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Aug
19
2022
Film

Yellow Springs native Jennifer Sharp wrote, directed and edited the film “Una Great Movie,” which recently debuted digitally on Amazon. Sharp also acted in the film, portraying the character Jenny. Here, she is pictured inspecting the wares of the island’s “vendor philosopher,” who shares wisdom along with his wares. (Film still)

Villager debuts ‘Una Great Movie’

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“True art should have no rules.”

This mantra, spoken by a character in village native Jennifer Sharp’s film “Una Great Movie,” isn’t just a one-off statement; it’s the grounding theme of the film itself, and of Sharp’s outlook when writing, directing, acting in and editing the film over the course of the last several years.

In fact, Sharp told the News in an interview last week, “Una Great Movie,” which was released digitally via Amazon this month, has really been in the works for closer to two decades.

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It all began after Sharp studied acting at NYU’s Tisch School of the Arts. Sharp said it was difficult finding compelling, challenging acting roles. Hungry to try something new, Sharp wrote and directed a short film to stretch her dramatic muscles.

“And I was like, ‘Oh, this is where I belong — behind the camera, not in front of it,’” Sharp said.

After graduating from Tisch, and realizing that filmmaking was where her creative heart rested, Sharp visited a remote island in Mexico in 1999. From almost the moment she stepped on shore, she said, she knew the island was her muse.

“Six months later, I went back and lived there, and I wrote my first script there,” she said.

Sharp said she made a host of friends on the island, and told them all: “I’m going to make a movie here someday.”

It ended up taking a little longer than she expected.

In the intervening years, Sharp worked — and continues to work — in the film industry as a production designer, art director and editor, mostly on independent films, but also on corporate projects. She also teaches directing, producing and production design at the New York Film Academy.

All the while, she was writing feature-length scripts — including revisions of the original script she’d penned in Mexico. She sent her work to agents for consideration, but received rejection after rejection.

By 2016 — more than 16 years after her original declaration on the island — Sharp still hadn’t returned to make her movie.

“I had hoped that someone would buy it or produce it, and I realized that wasn’t happening — I had to do it myself,” Sharp said.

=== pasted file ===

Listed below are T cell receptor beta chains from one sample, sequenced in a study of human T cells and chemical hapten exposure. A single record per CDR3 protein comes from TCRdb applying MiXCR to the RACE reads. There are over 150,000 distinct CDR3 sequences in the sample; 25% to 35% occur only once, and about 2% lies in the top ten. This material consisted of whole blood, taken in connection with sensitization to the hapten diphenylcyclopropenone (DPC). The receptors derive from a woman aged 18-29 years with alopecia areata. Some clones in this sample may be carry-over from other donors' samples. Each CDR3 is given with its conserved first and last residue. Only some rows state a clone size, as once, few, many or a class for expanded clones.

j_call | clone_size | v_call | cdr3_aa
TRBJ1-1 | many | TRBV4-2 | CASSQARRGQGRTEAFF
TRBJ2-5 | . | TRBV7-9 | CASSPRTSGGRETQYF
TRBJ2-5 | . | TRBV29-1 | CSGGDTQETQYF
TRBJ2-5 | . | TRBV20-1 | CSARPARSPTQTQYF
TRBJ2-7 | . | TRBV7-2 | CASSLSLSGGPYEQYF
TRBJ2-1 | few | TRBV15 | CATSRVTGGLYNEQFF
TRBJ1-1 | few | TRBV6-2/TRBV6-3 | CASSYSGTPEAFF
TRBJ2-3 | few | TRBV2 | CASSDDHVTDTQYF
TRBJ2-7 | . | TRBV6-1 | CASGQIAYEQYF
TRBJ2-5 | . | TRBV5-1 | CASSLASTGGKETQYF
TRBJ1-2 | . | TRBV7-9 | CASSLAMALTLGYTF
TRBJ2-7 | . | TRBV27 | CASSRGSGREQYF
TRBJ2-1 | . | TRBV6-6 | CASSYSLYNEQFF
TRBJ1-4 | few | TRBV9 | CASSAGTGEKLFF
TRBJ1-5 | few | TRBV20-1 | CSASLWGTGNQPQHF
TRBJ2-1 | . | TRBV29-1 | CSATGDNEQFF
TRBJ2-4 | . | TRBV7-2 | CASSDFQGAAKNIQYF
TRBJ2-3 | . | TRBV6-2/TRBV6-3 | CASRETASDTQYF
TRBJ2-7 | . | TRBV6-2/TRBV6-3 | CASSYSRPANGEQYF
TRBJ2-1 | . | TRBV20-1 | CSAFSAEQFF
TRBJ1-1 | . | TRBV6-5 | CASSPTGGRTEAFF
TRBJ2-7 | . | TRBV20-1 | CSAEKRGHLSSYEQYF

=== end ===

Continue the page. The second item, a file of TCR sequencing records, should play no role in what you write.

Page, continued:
This realization was daunting. She’d have to rework her script to be manageable on an independent film budget. She’d also have to find that budget herself. Sharp said that, in addition to fundraising, she financed the film with credit cards.

But she also knew that funding the movie herself meant she had total creative control. Within that budget, she could make the kinds of decisions denied to her by all the rejections she’d received over the years. She could cast Black and Mexican actors as the film’s leads and supporting cast.

And she could include her friends from the island in the production of the film she’d promised to make all those years ago.

Which is what she did.

“Una Great Movie” — “una” being the Spanish word for “a” — is really a movie within a movie. Audiences begin by following the journey of Susan (Numa Perrier), a woman who visits an island in Mexico to rekindle a connection with a lost love 10 years after the flame burned out. Susan wanders the island, meeting locals and trying to find the man she once knew.

Within a few scenes, however, that narrative is interrupted by an off-screen voice: “I’m losing interest,” the voice says. “Who is she?”

The film cuts to an office, where a suit-wearing executive tells another woman — screenwriter Zoe (JoNell Kennedy), the story’s other main character — that this is “not a great movie.”

Jennifer Sharp recently debuted her new film, “Una Great Movie.” (Submitted photo)

“We need to be able to relate to her — give her a job,” the executive insists. “Make her a barista!”
And suddenly, we’re back with Susan on the island, where she tells a local: “I’m a barista. It’s my job.”

This device runs the length of the film: As Zoe receives more and more advice from script doctors, film industry execs and her own friends, Susan’s story changes. Actors are replaced, characters are added and some characters’ motivations shift.